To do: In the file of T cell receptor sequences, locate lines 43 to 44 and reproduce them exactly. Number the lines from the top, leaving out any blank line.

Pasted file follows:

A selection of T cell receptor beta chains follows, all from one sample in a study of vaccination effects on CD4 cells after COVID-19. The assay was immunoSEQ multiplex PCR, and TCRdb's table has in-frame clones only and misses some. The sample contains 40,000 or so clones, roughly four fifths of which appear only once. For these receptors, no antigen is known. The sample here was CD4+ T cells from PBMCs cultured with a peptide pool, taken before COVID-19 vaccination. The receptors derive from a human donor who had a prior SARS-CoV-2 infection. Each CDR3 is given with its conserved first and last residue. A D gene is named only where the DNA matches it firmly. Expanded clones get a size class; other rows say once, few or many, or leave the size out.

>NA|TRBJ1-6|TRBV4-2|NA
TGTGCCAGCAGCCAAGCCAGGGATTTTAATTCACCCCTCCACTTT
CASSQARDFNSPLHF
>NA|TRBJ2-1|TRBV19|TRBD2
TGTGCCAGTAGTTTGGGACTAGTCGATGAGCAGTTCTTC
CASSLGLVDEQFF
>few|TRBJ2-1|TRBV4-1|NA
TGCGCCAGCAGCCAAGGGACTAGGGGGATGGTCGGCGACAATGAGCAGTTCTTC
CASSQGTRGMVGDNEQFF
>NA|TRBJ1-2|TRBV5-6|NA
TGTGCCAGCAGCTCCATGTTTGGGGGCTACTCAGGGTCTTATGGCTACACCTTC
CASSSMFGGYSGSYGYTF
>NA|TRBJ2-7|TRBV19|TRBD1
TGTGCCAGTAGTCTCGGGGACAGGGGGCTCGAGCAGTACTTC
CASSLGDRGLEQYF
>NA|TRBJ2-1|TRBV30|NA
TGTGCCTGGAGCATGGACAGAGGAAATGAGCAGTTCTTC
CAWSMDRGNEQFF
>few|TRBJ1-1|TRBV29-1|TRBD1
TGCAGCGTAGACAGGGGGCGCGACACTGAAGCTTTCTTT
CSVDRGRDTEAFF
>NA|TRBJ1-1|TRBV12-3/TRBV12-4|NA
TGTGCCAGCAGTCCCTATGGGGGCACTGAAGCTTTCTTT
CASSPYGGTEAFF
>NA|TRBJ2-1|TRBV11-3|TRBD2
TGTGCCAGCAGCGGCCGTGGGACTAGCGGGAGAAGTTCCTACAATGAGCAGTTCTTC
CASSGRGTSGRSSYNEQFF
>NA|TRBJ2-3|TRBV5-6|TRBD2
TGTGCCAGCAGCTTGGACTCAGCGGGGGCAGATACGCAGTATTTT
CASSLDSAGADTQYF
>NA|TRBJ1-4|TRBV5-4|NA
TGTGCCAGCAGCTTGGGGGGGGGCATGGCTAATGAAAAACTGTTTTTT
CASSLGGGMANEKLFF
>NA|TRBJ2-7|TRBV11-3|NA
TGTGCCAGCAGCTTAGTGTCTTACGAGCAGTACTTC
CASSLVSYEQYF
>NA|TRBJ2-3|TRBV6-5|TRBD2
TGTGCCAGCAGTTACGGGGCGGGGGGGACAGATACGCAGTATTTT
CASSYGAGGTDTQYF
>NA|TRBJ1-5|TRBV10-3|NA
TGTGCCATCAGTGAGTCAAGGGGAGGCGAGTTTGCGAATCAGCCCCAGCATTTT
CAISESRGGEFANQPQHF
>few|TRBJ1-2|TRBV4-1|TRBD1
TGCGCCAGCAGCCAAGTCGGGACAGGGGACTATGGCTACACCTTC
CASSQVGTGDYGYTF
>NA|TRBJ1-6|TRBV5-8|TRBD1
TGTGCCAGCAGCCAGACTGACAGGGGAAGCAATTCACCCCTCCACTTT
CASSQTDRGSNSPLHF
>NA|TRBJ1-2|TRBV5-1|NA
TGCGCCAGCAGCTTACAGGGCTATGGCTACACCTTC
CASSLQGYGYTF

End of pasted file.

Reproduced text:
CAISESRGGEFANQPQHF
>few|TRBJ1-2|TRBV4-1|TRBD1